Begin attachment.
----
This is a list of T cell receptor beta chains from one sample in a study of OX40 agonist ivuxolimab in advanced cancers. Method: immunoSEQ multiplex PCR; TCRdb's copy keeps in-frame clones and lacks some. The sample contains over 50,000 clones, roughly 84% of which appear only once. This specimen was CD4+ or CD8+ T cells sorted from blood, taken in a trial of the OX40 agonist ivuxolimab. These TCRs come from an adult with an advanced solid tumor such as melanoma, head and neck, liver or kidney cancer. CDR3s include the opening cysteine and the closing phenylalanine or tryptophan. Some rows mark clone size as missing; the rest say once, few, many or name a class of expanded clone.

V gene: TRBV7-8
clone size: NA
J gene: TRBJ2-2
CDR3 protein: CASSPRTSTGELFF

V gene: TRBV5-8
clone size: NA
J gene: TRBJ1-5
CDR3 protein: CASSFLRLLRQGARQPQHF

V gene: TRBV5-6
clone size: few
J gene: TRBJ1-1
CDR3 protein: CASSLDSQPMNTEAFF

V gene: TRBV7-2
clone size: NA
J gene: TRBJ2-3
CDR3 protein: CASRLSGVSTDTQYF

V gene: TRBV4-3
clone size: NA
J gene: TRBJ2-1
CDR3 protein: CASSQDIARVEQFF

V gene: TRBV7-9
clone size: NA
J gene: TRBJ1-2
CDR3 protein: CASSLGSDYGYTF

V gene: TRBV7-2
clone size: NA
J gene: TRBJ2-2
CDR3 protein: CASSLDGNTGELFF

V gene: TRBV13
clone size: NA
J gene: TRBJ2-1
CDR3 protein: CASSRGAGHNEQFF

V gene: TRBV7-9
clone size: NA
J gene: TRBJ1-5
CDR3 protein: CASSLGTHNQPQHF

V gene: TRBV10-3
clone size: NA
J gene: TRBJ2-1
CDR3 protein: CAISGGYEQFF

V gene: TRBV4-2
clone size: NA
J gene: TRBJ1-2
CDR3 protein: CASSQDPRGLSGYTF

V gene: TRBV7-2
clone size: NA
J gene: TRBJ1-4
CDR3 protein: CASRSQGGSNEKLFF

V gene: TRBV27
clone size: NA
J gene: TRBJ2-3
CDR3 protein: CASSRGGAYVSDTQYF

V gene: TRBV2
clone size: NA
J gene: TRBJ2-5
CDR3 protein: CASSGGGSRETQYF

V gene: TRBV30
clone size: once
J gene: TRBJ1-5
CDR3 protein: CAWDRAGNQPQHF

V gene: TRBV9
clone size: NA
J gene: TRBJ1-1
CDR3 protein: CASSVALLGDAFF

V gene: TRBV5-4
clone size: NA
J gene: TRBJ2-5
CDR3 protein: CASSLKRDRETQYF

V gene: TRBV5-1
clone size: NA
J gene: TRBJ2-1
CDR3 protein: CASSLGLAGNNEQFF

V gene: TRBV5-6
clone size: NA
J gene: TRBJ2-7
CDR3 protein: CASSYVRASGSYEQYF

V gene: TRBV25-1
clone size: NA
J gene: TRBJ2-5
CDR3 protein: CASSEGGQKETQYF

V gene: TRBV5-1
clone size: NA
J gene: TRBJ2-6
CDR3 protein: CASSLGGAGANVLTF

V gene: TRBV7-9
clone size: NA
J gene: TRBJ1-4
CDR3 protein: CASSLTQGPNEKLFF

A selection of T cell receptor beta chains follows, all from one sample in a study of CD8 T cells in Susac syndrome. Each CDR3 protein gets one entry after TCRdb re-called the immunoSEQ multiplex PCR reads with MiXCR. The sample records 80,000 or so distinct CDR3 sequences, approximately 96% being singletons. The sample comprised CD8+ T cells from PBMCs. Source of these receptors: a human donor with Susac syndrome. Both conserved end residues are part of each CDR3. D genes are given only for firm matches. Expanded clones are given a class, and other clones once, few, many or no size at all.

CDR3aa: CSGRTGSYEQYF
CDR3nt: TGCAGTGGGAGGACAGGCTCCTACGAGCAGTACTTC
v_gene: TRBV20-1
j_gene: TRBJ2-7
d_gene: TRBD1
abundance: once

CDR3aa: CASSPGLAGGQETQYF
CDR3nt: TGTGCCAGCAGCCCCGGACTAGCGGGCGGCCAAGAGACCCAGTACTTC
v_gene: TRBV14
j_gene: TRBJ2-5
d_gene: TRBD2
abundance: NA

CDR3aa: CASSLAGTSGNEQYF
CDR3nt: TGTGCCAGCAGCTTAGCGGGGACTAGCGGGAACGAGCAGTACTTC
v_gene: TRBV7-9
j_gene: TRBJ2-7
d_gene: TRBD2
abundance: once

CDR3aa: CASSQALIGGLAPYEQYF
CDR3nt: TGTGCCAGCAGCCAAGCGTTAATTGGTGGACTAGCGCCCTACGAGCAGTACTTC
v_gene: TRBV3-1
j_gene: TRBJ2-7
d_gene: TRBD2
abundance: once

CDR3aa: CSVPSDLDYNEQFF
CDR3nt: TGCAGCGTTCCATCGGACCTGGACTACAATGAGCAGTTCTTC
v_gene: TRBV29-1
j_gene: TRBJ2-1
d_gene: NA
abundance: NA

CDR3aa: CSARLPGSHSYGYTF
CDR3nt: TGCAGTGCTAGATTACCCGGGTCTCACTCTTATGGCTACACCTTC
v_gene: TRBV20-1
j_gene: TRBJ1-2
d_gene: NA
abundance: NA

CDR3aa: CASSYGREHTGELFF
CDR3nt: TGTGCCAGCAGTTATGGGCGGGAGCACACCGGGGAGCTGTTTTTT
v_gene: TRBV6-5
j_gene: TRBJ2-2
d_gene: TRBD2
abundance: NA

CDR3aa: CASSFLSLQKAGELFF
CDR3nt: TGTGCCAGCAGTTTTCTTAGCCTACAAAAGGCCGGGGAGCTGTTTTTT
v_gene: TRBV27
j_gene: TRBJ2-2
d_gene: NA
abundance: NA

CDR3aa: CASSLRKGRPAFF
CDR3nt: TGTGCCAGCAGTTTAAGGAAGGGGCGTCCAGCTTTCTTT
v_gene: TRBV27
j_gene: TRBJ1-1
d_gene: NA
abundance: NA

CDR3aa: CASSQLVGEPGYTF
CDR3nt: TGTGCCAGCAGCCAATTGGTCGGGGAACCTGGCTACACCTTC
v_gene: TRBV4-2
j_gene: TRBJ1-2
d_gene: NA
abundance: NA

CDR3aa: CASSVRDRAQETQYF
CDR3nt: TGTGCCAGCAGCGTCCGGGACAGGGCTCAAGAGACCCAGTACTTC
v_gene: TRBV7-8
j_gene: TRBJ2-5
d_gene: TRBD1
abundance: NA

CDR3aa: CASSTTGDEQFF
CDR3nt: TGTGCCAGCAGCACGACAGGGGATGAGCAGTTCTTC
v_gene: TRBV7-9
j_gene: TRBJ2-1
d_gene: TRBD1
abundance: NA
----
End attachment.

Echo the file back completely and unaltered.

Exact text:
This is a list of T cell receptor beta chains from one sample in a study of OX40 agonist ivuxolimab in advanced cancers. Method: immunoSEQ multiplex PCR; TCRdb's copy keeps in-frame clones and lacks some. The sample contains over 50,000 clones, roughly 84% of which appear only once. This specimen was CD4+ or CD8+ T cells sorted from blood, taken in a trial of the OX40 agonist ivuxolimab. These TCRs come from an adult with an advanced solid tumor such as melanoma, head and neck, liver or kidney cancer. CDR3s include the opening cysteine and the closing phenylalanine or tryptophan. Some rows mark clone size as missing; the rest say once, few, many or name a class of expanded clone.

V gene: TRBV7-8
clone size: NA
J gene: TRBJ2-2
CDR3 protein: CASSPRTSTGELFF

V gene: TRBV5-8
clone size: NA
J gene: TRBJ1-5
CDR3 protein: CASSFLRLLRQGARQPQHF

V gene: TRBV5-6
clone size: few
J gene: TRBJ1-1
CDR3 protein: CASSLDSQPMNTEAFF

V gene: TRBV7-2
clone size: NA
J gene: TRBJ2-3
CDR3 protein: CASRLSGVSTDTQYF

V gene: TRBV4-3
clone size: NA
J gene: TRBJ2-1
CDR3 protein: CASSQDIARVEQFF

V gene: TRBV7-9
clone size: NA
J gene: TRBJ1-2
CDR3 protein: CASSLGSDYGYTF

V gene: TRBV7-2
clone size: NA
J gene: TRBJ2-2
CDR3 protein: CASSLDGNTGELFF

V gene: TRBV13
clone size: NA
J gene: TRBJ2-1
CDR3 protein: CASSRGAGHNEQFF

V gene: TRBV7-9
clone size: NA
J gene: TRBJ1-5
CDR3 protein: CASSLGTHNQPQHF

V gene: TRBV10-3
clone size: NA
J gene: TRBJ2-1
CDR3 protein: CAISGGYEQFF

V gene: TRBV4-2
clone size: NA
J gene: TRBJ1-2
CDR3 protein: CASSQDPRGLSGYTF

V gene: TRBV7-2
clone size: NA
J gene: TRBJ1-4
CDR3 protein: CASRSQGGSNEKLFF

V gene: TRBV27
clone size: NA
J gene: TRBJ2-3
CDR3 protein: CASSRGGAYVSDTQYF

V gene: TRBV2
clone size: NA
J gene: TRBJ2-5
CDR3 protein: CASSGGGSRETQYF

V gene: TRBV30
clone size: once
J gene: TRBJ1-5
CDR3 protein: CAWDRAGNQPQHF

V gene: TRBV9
clone size: NA
J gene: TRBJ1-1
CDR3 protein: CASSVALLGDAFF

V gene: TRBV5-4
clone size: NA
J gene: TRBJ2-5
CDR3 protein: CASSLKRDRETQYF

V gene: TRBV5-1
clone size: NA
J gene: TRBJ2-1
CDR3 protein: CASSLGLAGNNEQFF

V gene: TRBV5-6
clone size: NA
J gene: TRBJ2-7
CDR3 protein: CASSYVRASGSYEQYF

V gene: TRBV25-1
clone size: NA
J gene: TRBJ2-5
CDR3 protein: CASSEGGQKETQYF

V gene: TRBV5-1
clone size: NA
J gene: TRBJ2-6
CDR3 protein: CASSLGGAGANVLTF

V gene: TRBV7-9
clone size: NA
J gene: TRBJ1-4
CDR3 protein: CASSLTQGPNEKLFF

A selection of T cell receptor beta chains follows, all from one sample in a study of CD8 T cells in Susac syndrome. Each CDR3 protein gets one entry after TCRdb re-called the immunoSEQ multiplex PCR reads with MiXCR. The sample records 80,000 or so distinct CDR3 sequences, approximately 96% being singletons. The sample comprised CD8+ T cells from PBMCs. Source of these receptors: a human donor with Susac syndrome. Both conserved end residues are part of each CDR3. D genes are given only for firm matches. Expanded clones are given a class, and other clones once, few, many or no size at all.

CDR3aa: CSGRTGSYEQYF
CDR3nt: TGCAGTGGGAGGACAGGCTCCTACGAGCAGTACTTC
v_gene: TRBV20-1
j_gene: TRBJ2-7
d_gene: TRBD1
abundance: once

CDR3aa: CASSPGLAGGQETQYF
CDR3nt: TGTGCCAGCAGCCCCGGACTAGCGGGCGGCCAAGAGACCCAGTACTTC
v_gene: TRBV14
j_gene: TRBJ2-5
d_gene: TRBD2
abundance: NA

CDR3aa: CASSLAGTSGNEQYF
CDR3nt: TGTGCCAGCAGCTTAGCGGGGACTAGCGGGAACGAGCAGTACTTC
v_gene: TRBV7-9
j_gene: TRBJ2-7
d_gene: TRBD2
abundance: once

CDR3aa: CASSQALIGGLAPYEQYF
CDR3nt: TGTGCCAGCAGCCAAGCGTTAATTGGTGGACTAGCGCCCTACGAGCAGTACTTC
v_gene: TRBV3-1
j_gene: TRBJ2-7
d_gene: TRBD2
abundance: once

CDR3aa: CSVPSDLDYNEQFF
CDR3nt: TGCAGCGTTCCATCGGACCTGGACTACAATGAGCAGTTCTTC
v_gene: TRBV29-1
j_gene: TRBJ2-1
d_gene: NA
abundance: NA

CDR3aa: CSARLPGSHSYGYTF
CDR3nt: TGCAGTGCTAGATTACCCGGGTCTCACTCTTATGGCTACACCTTC
v_gene: TRBV20-1
j_gene: TRBJ1-2
d_gene: NA
abundance: NA

CDR3aa: CASSYGREHTGELFF
CDR3nt: TGTGCCAGCAGTTATGGGCGGGAGCACACCGGGGAGCTGTTTTTT
v_gene: TRBV6-5
j_gene: TRBJ2-2
d_gene: TRBD2
abundance: NA

CDR3aa: CASSFLSLQKAGELFF
CDR3nt: TGTGCCAGCAGTTTTCTTAGCCTACAAAAGGCCGGGGAGCTGTTTTTT
v_gene: TRBV27
j_gene: TRBJ2-2
d_gene: NA
abundance: NA

CDR3aa: CASSLRKGRPAFF
CDR3nt: TGTGCCAGCAGTTTAAGGAAGGGGCGTCCAGCTTTCTTT
v_gene: TRBV27
j_gene: TRBJ1-1
d_gene: NA
abundance: NA

CDR3aa: CASSQLVGEPGYTF
CDR3nt: TGTGCCAGCAGCCAATTGGTCGGGGAACCTGGCTACACCTTC
v_gene: TRBV4-2
j_gene: TRBJ1-2
d_gene: NA
abundance: NA

CDR3aa: CASSVRDRAQETQYF
CDR3nt: TGTGCCAGCAGCGTCCGGGACAGGGCTCAAGAGACCCAGTACTTC
v_gene: TRBV7-8
j_gene: TRBJ2-5
d_gene: TRBD1
abundance: NA

CDR3aa: CASSTTGDEQFF
CDR3nt: TGTGCCAGCAGCACGACAGGGGATGAGCAGTTCTTC
v_gene: TRBV7-9
j_gene: TRBJ2-1
d_gene: TRBD1
abundance: NA